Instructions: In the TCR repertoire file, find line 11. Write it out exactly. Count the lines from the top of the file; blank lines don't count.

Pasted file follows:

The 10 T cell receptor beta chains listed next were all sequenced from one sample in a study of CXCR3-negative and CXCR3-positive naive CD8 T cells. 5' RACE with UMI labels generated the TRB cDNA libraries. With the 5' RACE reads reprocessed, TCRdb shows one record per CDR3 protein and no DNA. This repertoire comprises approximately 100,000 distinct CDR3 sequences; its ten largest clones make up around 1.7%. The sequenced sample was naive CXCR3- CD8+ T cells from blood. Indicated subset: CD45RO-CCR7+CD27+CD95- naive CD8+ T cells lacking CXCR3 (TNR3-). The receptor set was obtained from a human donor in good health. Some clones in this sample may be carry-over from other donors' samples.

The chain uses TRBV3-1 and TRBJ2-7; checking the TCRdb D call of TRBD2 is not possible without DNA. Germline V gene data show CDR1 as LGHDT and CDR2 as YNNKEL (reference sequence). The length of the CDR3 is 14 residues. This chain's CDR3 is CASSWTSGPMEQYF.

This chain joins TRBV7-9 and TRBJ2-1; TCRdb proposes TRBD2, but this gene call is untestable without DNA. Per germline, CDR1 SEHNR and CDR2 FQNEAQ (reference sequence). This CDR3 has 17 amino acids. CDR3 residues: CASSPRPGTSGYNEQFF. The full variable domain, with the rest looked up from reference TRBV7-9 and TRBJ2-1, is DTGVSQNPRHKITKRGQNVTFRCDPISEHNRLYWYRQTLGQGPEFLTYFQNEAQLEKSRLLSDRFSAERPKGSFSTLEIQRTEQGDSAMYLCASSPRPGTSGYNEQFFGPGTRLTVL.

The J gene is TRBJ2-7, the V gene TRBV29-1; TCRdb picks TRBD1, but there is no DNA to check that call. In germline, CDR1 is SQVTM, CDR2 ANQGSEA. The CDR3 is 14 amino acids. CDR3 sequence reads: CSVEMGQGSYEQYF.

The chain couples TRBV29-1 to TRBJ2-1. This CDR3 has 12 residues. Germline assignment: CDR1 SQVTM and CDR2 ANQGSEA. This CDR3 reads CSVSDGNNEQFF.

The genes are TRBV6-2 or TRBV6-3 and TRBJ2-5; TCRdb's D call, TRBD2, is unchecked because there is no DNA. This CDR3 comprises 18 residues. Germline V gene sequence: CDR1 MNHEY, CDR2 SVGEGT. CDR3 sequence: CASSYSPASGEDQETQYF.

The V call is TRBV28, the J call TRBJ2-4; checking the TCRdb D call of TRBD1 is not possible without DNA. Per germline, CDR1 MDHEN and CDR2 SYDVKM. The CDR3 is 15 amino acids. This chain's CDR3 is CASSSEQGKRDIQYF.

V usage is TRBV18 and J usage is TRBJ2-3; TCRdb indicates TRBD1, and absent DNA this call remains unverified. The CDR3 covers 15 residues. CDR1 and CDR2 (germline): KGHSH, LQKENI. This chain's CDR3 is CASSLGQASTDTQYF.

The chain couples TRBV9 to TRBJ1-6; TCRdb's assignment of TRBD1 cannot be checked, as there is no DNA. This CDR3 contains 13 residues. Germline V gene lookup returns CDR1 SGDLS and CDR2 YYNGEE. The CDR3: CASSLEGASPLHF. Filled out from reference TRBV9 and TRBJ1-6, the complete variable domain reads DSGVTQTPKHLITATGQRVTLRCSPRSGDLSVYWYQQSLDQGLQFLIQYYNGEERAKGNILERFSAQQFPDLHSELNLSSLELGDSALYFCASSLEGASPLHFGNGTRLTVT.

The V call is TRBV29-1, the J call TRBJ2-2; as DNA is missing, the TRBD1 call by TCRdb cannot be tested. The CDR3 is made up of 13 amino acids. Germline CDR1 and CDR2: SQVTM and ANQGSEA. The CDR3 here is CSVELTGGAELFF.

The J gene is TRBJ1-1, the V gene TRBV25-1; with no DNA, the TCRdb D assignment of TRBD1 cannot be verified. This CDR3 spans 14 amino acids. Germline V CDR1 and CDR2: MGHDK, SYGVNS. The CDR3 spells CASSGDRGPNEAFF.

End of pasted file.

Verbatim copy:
The J gene is TRBJ1-1, the V gene TRBV25-1; with no DNA, the TCRdb D assignment of TRBD1 cannot be verified. This CDR3 spans 14 amino acids. Germline V CDR1 and CDR2: MGHDK, SYGVNS. The CDR3 spells CASSGDRGPNEAFF.